Losses to community pharmacy as a result of government cuts could add up to anything reaching £2 billion in coming years, Day Lewis' ceo Kirit Patel has estimated. Initiatives suggested by the DH, such as greater use of online medicines ordering and hub and spoke models, plus potential additional funding cuts in future years, would all contribute to the total, he said. "You don't destroy a pharmacy network just for £170 million," he said, speaking at the Sigma conference in Jamaica.

Pharmacy businesses should consider the scenario as a possibility and plan accordingly. "Plan for the worst and hope for the best," he said. Smaller pharmacies in the "clusters" identified by the Department of Health, may want to consider merging to put themselves in a stronger position, he suggested.

Day Lewis will be using their past experiences of surviving recession and other situations to weather any storms ahead. For example, the skills of the people working in community pharmacy are key to success during this challenging period and differenting factor for your business, Mr Patel told independent pharmacy delegates. In the past Day Lewis chose to respond by focusing on staff training, and this is just as important now, he said. "We embarked on a people programme, and I feel that's what needs to be done this time. Skill your people up."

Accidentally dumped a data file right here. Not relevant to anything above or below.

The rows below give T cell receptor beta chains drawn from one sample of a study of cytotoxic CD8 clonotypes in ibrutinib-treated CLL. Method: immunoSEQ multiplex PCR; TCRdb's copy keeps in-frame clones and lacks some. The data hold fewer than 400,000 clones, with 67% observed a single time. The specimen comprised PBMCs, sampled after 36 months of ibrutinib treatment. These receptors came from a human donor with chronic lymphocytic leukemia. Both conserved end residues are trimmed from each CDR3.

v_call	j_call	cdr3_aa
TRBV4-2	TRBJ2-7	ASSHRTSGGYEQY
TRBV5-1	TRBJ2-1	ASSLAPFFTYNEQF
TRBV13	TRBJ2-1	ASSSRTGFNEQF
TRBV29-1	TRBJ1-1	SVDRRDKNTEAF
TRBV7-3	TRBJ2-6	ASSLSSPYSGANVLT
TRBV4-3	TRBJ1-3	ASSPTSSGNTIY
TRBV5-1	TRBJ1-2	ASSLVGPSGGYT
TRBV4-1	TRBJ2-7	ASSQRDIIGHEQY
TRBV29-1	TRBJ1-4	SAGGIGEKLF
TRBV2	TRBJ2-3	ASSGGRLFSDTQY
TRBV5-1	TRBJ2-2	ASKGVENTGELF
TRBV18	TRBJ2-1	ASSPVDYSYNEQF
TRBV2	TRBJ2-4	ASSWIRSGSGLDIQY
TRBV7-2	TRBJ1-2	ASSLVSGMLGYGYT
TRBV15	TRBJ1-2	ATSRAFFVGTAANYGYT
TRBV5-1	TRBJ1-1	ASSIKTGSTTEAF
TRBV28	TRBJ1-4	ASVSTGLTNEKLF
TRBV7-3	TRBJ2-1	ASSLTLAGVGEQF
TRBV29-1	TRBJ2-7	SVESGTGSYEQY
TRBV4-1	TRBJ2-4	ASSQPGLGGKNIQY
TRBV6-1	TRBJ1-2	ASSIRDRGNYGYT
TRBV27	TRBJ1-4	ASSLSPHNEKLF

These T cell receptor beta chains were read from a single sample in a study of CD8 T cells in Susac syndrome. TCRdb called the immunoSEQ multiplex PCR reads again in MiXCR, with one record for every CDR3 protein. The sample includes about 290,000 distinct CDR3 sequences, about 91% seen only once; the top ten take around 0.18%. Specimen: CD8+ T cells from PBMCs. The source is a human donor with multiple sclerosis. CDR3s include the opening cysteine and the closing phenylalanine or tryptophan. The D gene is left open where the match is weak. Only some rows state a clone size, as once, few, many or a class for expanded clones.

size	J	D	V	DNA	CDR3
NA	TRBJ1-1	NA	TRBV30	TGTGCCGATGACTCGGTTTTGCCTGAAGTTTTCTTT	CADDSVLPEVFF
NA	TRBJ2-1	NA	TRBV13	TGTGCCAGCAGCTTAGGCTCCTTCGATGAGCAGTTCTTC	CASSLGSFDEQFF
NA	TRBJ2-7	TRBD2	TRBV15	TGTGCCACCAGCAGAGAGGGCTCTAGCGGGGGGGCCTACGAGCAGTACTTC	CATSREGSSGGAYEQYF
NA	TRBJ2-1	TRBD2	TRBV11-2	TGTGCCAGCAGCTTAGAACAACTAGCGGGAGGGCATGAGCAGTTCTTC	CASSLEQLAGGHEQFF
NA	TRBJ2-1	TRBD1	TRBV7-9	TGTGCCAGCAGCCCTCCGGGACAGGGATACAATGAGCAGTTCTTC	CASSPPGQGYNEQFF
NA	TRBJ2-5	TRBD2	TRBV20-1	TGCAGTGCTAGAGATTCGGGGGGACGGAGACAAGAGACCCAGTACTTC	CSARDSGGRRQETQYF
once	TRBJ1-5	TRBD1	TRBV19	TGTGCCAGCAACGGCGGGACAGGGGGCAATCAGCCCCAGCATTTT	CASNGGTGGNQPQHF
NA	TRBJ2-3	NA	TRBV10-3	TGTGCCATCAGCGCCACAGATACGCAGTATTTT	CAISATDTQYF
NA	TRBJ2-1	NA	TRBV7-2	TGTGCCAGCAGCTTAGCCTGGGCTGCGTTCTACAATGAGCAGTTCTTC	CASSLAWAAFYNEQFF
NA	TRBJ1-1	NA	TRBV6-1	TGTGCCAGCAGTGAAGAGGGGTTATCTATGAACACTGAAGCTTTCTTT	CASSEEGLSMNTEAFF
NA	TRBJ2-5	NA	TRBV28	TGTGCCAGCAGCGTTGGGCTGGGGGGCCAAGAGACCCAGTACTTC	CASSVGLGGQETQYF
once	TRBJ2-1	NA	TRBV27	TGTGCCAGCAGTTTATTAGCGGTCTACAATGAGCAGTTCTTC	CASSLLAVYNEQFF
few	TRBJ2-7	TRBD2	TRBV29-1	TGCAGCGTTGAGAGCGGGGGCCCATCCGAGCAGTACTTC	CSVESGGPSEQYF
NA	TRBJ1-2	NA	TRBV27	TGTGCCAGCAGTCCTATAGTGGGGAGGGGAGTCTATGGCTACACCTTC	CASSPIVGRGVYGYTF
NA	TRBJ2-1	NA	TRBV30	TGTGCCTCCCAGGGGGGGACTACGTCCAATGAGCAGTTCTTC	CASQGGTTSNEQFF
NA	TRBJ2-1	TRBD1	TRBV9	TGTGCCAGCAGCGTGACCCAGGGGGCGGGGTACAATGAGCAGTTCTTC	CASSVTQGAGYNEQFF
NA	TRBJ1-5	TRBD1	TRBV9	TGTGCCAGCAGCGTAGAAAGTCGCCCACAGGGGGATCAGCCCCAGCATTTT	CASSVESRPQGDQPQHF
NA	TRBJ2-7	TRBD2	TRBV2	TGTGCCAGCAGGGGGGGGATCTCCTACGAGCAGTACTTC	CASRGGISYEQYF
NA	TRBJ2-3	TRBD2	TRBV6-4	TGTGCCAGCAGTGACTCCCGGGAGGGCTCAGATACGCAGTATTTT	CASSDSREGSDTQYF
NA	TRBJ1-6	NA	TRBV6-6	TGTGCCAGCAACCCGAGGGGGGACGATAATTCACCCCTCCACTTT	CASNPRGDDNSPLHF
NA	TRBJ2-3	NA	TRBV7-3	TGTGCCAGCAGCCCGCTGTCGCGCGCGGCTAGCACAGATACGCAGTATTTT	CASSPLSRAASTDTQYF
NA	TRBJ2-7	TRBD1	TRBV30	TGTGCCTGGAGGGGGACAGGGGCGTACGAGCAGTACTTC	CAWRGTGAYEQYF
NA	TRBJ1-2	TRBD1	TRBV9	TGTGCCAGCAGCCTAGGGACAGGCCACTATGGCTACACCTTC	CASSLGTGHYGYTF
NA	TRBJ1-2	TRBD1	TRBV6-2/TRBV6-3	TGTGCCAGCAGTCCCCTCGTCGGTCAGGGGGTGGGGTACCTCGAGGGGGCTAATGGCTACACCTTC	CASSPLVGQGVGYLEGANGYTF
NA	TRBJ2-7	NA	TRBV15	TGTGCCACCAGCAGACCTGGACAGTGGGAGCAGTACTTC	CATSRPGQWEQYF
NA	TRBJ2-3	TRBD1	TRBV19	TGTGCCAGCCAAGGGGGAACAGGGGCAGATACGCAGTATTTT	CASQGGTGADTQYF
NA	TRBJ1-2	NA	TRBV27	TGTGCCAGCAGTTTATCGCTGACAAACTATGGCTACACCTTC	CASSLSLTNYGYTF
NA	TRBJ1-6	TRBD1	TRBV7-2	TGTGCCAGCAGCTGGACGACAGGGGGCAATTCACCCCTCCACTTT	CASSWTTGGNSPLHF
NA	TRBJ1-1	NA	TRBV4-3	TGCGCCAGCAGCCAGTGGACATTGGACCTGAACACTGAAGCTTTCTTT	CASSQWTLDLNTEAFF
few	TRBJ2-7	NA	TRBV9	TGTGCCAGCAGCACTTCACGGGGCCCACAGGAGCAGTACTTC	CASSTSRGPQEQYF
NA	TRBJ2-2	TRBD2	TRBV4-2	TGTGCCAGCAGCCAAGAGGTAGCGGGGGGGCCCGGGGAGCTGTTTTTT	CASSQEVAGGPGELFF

Growing clinical skills to successfully achieve a move from today's dispensing model to services needs to now happen for pharmacies to survive, he said. "We need to shift our income away from dispensing to a service income. Unless we get our mental attitude correct and focus on the services you are going to find attrition on your bottom line."

A shift to the greater use of the internet by community pharmacy is also vital, he said. "We need to learn to harness technology: you must have a website and interact with people through it. EPS is an opportunity and I suggest that you harness that. If you don't sign up those patients they will be gone." The potential growth of online pharmacy, encouraged by the DH, is a major threat, he said. "It won't be long before there are some big online players."

However, he said that he doubts that there is yet a great demand for online click and collect services for medicines. Advantages offered to customers by online shopping in other markets are price, range of products and convenience, he said. But with medicines, online offers no difference for price or for range, and convenience is also covered by local delivery services. "We have made life for patients so easy," he commented.


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